No wonder the OFA conference call was moving goalposts all the way to March the other day:

We’ve been hearing since the great technological and policy meltdown that is Obamacare began Oct. 1 that it didn’t matter if exchanges didn’t work as planned right away because everyone anticipated a great ramp-up in enrollments during the last two weeks before the Dec. 15 deadline. That deadline is the one you have to hit if you’d like your coverage, bought through the exchange, to begin Jan. 1 of next year. That’s why the White House set itself a Nov. 30 deadline to fail to meet, to keep hope alive that there’d be two weeks to get young invincibles to do their marathon insurance-buying sessions in between rounds of GTA.

How’s it going in Oregon, perhaps Obamacare’s most complete exchange failure, which is really saying quite something:

SALEM, Ore. — The director of Oregon’s troubled health insurance exchange told state lawmakers Wednesday he hopes to have the online registration system fully functional for individuals by Dec. 16.

Rocky King made his first appearance before a legislative committee since the insurance exchange, known as Cover Oregon, missed the Oct. 1 deadline to allow people to enroll online. The exchange is intended to let people shop for coverage, compare plans and find out whether they qualify for tax credits under the federal health law.

Cover Oregon has resorted to processing applications by hand because the online portal didn’t work correctly.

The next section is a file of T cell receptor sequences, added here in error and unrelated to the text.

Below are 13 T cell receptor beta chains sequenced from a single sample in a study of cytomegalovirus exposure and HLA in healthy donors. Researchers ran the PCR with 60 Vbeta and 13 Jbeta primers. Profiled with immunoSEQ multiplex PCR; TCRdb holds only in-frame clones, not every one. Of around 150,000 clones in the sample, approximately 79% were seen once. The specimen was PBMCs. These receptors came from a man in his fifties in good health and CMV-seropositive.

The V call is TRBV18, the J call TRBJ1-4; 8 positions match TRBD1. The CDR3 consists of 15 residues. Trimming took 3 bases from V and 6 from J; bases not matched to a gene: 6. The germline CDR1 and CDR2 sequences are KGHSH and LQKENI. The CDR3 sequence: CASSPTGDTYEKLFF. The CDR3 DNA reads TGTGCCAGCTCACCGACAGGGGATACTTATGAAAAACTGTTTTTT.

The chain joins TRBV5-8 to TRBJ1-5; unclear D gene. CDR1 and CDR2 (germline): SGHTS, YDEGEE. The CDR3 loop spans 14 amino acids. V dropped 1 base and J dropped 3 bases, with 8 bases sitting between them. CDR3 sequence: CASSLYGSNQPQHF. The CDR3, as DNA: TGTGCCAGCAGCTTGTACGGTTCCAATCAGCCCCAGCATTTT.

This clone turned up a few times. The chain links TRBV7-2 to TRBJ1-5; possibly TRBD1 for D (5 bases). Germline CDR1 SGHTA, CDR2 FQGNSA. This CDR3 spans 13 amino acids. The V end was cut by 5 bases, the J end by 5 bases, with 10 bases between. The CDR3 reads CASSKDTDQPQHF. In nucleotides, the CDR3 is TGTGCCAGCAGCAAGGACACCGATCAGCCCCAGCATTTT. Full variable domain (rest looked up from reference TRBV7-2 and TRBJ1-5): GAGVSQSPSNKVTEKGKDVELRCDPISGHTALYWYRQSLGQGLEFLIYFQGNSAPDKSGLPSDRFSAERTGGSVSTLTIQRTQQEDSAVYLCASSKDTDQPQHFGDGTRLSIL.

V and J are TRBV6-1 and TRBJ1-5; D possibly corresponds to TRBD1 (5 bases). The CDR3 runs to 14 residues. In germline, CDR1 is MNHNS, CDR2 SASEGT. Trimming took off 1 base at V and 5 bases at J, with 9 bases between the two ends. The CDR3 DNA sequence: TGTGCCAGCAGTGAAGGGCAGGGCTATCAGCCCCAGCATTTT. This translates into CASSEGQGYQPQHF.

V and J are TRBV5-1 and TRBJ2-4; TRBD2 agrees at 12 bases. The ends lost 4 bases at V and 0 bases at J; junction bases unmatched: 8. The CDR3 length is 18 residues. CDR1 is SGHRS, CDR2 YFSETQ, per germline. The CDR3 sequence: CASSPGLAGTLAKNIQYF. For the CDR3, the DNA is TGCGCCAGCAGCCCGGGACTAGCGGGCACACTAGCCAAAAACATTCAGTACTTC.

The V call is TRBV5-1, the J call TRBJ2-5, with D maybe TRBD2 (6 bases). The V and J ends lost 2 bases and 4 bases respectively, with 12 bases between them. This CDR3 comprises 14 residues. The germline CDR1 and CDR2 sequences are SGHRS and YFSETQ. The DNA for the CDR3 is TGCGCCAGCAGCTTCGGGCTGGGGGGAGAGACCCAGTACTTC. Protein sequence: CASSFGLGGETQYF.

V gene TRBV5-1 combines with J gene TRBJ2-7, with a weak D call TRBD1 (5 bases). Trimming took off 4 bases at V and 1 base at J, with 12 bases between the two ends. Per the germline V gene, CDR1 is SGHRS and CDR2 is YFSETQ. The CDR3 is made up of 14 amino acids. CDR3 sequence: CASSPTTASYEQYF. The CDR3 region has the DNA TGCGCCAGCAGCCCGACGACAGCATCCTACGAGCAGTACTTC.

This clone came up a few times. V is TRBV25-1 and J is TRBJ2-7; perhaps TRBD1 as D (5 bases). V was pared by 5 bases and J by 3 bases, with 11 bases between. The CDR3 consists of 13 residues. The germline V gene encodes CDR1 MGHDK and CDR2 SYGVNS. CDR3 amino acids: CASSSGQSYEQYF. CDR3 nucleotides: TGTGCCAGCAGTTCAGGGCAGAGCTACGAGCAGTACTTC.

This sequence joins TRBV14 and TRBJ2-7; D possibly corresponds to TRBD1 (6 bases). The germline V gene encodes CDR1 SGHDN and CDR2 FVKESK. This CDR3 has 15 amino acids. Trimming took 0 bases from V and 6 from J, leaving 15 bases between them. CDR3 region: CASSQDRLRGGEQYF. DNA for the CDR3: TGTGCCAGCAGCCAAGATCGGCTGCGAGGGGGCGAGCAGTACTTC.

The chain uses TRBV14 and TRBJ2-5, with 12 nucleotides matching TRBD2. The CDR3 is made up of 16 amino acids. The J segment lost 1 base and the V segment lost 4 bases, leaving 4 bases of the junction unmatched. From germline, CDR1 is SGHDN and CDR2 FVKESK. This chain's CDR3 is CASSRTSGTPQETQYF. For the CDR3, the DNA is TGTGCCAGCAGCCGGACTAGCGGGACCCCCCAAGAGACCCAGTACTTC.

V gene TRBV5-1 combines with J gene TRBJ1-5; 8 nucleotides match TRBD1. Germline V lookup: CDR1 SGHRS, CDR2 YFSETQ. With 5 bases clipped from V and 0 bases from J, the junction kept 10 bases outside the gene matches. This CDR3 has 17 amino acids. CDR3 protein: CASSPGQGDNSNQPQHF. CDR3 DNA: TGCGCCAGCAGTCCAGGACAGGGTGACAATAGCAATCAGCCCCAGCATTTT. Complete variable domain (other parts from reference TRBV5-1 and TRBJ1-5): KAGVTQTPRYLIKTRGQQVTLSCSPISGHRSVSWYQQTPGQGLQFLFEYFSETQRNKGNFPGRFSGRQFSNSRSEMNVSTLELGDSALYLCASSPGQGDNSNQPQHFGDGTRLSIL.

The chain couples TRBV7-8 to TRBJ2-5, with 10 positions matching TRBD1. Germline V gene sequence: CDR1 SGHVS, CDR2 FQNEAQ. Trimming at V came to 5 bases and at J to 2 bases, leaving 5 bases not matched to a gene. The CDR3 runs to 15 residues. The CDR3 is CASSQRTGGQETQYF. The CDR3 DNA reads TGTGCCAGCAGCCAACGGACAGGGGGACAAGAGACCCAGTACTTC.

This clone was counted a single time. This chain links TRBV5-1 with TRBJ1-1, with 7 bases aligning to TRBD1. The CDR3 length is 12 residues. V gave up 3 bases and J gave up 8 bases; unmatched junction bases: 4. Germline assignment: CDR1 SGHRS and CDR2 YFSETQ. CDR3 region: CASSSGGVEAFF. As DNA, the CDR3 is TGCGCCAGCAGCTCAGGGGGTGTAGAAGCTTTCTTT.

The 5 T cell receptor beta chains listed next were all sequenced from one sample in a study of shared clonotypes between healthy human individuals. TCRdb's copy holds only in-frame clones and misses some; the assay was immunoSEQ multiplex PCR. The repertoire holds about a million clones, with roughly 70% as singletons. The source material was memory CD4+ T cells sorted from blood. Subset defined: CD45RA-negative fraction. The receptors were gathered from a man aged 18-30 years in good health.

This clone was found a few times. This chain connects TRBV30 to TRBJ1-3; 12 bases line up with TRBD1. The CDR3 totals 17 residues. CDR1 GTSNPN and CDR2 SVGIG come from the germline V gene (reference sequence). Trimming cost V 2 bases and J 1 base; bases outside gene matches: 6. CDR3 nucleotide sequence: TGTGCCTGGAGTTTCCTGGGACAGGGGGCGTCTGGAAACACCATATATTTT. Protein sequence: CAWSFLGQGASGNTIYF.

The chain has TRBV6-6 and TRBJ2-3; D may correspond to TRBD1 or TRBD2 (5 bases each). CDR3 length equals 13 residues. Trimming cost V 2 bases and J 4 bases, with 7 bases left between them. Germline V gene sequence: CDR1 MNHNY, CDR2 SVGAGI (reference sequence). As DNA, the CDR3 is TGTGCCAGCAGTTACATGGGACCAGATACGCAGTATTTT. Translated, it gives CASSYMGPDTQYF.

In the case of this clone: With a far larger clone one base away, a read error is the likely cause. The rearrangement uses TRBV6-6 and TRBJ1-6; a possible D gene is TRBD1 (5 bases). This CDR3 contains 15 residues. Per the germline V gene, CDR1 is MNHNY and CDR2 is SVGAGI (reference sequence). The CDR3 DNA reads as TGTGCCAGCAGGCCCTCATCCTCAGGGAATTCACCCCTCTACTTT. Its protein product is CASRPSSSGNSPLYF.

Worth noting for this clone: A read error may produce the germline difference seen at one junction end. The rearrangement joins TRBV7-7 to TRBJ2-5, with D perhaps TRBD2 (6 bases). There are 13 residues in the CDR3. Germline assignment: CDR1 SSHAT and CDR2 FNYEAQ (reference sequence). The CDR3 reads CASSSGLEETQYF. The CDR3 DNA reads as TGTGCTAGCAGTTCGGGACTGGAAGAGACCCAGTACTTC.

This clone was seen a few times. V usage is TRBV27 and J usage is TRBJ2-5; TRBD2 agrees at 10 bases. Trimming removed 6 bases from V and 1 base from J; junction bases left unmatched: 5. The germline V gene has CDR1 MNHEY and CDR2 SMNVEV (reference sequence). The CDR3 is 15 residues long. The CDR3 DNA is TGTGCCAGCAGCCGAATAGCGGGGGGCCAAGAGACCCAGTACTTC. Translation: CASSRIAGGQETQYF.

Well, someone should have flagged the hiring of the Frankenfurter’s blonde body builder from “Rocky Horror” for the website build, but I digress.

Cover Oregon might be ready by the day after the day by which you’d need to sign up to have coverage starting at the beginning of the year. The state concedes it will miss any chance at a ramp-up in enrollments between Dec. 1 and Dec. 15.

As an aside, maybe Republicans in the state could find a better way to illuminate this failure than this:

King faced only Democrats in the morning hearing in a committee that oversees information technology projects, because the panel’s two Republicans were not there. He’s likely to face tough questions later Wednesday from the House and Senate health care committees.

Guys, this is a gimme.

Exit quotation: “We’re not broken. It’s just not done,” King told lawmakers.

But they spent millions on those commercials, so they got that goin’ for them. Which is nice.